1st-time Unemployment Insurance Claims Fall to 3 Month Low

By Mark Lieberman

Managing Director and Senior Economist


  • There were 206,000 1st-time claims for unemployment insurance for the week ended July 20, 2013, a DECREASE of 10,000 from the previous week’s unrevised 216,000;
  • The four-week moving average of initial claims DROPPED 5,750 to 213,000;
  • Four-week moving average represented 0.136 percent of employment, DOWN from the previous week’s 0.139 percent;
  • The number of continued claims – individuals who had been collecting unemployment insurance — reported on a one-week lag, was 1,676,000 for the week ended July 13, DOWN 13,000 from the previous week’s UPWARDLY REVISED 1,689,000; (from 1,686,000)
  • The four-week moving average of continued claims FELL 4,500 to 1,677,250.


  • The four-week moving average of initial claims as a percentage of total employment fell for the ninth straight week
  • The number of initial claims was the lowest in 14 weeks (week ended April 13, 193,000)
  • Four-week moving average of continued claims FELL for the first time in five weeks (week ended June 8, down 4,250)

Data Source: Department of Labor

Image result for unemployment insurance claims data

The weekly report on initial and continuing claims for unemployment insurance continued to offer mixed signals about the nation’s labor market.

The report on 1st-time claims strongly suggested another possible decline in the unemployment rate while the data on continued claims offered a hint of a slowdown in hiring when the Bureau of Labor Statistics releases the Employment Situation report for July on August 2.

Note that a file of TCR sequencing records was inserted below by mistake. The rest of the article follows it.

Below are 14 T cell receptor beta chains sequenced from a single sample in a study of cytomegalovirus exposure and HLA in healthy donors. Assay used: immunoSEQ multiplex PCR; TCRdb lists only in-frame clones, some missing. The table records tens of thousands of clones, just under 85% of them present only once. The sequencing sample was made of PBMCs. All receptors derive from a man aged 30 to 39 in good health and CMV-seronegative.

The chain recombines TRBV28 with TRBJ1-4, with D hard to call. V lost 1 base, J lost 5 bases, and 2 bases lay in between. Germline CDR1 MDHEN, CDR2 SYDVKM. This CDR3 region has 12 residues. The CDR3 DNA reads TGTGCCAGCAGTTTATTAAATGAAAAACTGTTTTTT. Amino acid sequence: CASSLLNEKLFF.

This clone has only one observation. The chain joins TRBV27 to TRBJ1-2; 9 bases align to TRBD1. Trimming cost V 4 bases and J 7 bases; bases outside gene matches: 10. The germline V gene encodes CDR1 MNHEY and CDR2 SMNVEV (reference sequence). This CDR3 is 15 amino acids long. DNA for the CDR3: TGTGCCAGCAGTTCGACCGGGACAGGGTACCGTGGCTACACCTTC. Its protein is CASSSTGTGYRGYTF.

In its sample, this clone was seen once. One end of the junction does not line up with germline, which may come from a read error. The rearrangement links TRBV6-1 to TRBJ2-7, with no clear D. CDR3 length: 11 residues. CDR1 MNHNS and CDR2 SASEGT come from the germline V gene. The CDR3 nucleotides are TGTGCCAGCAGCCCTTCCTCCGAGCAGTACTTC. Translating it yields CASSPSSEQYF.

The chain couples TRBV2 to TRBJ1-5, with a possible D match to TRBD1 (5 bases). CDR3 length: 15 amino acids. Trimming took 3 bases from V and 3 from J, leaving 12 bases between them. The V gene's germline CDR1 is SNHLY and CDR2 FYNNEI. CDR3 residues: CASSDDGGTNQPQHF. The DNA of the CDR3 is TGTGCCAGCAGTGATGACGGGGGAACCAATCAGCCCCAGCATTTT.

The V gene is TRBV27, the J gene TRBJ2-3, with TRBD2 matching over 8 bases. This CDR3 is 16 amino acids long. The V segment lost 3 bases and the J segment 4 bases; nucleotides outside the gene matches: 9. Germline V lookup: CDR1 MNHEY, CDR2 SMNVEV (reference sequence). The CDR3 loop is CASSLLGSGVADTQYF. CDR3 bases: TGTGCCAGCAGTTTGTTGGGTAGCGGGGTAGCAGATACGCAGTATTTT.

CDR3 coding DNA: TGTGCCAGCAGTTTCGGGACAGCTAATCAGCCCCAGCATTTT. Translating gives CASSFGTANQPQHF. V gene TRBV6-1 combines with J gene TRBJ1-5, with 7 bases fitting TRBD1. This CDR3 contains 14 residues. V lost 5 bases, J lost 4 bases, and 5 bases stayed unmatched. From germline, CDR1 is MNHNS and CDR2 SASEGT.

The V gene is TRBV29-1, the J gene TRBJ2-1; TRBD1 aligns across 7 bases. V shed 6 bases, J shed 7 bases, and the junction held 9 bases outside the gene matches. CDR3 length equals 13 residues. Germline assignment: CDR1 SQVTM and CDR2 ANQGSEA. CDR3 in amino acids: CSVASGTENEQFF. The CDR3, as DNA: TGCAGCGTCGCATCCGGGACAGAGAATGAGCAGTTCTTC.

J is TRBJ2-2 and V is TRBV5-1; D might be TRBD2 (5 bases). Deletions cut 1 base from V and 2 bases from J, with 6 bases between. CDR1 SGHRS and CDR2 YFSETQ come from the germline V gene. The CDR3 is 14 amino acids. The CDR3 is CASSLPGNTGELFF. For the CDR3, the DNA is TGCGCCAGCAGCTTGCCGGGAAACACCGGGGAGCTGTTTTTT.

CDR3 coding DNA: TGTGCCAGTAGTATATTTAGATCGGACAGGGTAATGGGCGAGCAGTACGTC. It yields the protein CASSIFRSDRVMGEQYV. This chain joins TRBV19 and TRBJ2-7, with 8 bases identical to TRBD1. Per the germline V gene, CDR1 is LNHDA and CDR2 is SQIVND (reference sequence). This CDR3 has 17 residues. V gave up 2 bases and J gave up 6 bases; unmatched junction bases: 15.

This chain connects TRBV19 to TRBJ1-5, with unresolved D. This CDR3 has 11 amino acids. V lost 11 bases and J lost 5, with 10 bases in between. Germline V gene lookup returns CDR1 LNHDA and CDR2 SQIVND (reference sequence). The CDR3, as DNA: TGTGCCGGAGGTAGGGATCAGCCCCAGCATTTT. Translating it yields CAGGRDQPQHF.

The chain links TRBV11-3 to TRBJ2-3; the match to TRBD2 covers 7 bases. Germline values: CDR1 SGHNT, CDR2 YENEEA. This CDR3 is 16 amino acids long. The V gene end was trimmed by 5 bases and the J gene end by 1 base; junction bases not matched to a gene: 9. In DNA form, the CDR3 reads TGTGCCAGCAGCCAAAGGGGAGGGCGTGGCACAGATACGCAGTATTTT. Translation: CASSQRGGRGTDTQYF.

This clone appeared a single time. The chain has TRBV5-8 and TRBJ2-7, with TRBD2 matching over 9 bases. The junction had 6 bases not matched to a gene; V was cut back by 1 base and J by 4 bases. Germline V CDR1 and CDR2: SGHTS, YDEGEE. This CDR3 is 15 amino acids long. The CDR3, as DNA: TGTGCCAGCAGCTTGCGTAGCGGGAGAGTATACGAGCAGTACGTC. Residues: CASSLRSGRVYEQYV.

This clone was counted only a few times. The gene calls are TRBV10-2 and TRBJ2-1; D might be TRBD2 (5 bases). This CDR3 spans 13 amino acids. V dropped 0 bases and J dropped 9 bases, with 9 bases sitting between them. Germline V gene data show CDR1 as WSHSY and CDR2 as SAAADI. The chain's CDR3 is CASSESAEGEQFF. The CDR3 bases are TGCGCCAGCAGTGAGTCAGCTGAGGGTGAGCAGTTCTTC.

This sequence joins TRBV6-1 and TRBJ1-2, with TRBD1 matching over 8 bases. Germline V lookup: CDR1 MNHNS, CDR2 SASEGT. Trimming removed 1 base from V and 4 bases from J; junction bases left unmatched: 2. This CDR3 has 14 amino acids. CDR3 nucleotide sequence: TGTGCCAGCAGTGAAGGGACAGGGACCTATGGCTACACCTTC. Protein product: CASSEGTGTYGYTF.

The suggestion of a slowdown in hiring came from a comparison of the four-week moving average of continued claims from mid-June to mid-July. In that stretch, the average grew by 9,000, suggesting it was a bit more difficult for those already collecting unemployment insurance to get off the rolls by getting a job. And the drop in first-time claims supported that view with employers not resorting to layoffs.

All that said, the weekly unemployment claims data continue to point to a strong labor market, proving a basis for the Federal Open Market Committee to perhaps cut rates when it meets next week. A rate cut by the FOMC next week would the first since December 2008 when the FOMC lowered the fed funds rate to 0.25 percent (from 1.00 percent) and kept it at that level until December 2015 when the Committee raised the rate to 0.50 percent. At its last meeting in June, the FOMC re-affirmed the target fed funds rate at 2.5 percent where it has been since December 2018.

In Thursday’s report, all but four states reported the number of first-time unemployment insurance claims (not seasonally adjusted) fell from the week ended July 13 through the week ended July 20. The only outliers were California, Illinois, Michigan, and Nebraska.

You can hear Mark Lieberman every Friday at 6:20 am (EDT) am on the Morning Briefing on P.O.T.U.S. radio, Sirius-XM 124. You can follow him on Twitter at @foxeconomics.

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